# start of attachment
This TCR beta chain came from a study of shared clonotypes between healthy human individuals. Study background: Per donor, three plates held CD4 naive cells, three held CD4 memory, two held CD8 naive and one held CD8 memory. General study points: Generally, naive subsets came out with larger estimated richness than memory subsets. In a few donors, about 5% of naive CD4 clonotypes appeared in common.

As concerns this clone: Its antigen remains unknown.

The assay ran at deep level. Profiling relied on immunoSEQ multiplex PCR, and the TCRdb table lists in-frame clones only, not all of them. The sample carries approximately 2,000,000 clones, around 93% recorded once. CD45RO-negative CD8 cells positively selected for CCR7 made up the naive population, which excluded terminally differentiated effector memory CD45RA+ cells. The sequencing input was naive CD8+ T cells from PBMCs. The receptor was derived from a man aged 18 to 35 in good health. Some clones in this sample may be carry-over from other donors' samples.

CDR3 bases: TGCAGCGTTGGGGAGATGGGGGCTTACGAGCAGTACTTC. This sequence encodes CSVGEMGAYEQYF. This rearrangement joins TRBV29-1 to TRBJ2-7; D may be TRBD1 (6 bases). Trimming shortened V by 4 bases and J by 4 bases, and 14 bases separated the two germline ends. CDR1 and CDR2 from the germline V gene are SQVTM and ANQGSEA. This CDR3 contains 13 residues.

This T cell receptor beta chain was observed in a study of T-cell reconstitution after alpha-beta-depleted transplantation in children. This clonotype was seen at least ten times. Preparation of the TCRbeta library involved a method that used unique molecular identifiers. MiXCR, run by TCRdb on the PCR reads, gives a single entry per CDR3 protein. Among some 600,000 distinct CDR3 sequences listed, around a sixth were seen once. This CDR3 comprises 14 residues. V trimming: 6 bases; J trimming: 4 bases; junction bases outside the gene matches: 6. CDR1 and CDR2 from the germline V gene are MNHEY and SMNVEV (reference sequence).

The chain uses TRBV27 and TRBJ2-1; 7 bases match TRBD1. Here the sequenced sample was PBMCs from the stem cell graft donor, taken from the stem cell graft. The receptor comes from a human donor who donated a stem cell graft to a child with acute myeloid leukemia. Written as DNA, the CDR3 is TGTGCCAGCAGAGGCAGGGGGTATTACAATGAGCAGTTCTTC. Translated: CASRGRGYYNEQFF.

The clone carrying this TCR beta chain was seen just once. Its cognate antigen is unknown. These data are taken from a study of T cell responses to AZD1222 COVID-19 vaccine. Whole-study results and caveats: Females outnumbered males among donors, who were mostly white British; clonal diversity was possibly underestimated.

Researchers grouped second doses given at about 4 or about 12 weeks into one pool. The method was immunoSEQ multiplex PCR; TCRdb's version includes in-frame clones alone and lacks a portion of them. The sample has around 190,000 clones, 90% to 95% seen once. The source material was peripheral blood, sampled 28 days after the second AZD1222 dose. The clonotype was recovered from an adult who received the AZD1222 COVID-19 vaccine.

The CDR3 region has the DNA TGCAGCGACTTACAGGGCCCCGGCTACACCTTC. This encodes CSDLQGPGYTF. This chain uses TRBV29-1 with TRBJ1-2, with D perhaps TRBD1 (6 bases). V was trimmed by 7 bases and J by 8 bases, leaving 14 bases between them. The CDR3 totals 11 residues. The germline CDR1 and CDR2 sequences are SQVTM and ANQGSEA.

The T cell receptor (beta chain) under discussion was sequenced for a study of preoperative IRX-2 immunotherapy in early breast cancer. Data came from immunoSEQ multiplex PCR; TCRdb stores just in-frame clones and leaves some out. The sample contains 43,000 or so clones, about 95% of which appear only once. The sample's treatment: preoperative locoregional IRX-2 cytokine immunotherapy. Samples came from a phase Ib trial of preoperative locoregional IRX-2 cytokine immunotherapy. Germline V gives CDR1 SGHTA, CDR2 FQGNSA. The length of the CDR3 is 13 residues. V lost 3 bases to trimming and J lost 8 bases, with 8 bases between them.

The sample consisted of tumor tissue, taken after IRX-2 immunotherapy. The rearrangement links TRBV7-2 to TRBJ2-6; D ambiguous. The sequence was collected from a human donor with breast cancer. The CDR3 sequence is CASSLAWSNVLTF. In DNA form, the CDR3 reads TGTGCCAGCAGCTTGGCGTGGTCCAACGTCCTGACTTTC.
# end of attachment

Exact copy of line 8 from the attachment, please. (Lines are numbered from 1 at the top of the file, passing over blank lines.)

Researchers grouped second doses given at about 4 or about 12 weeks into one pool. The method was immunoSEQ multiplex PCR; TCRdb's version includes in-frame clones alone and lacks a portion of them. The sample has around 190,000 clones, 90% to 95% seen once. The source material was peripheral blood, sampled 28 days after the second AZD1222 dose. The clonotype was recovered from an adult who received the AZD1222 COVID-19 vaccine.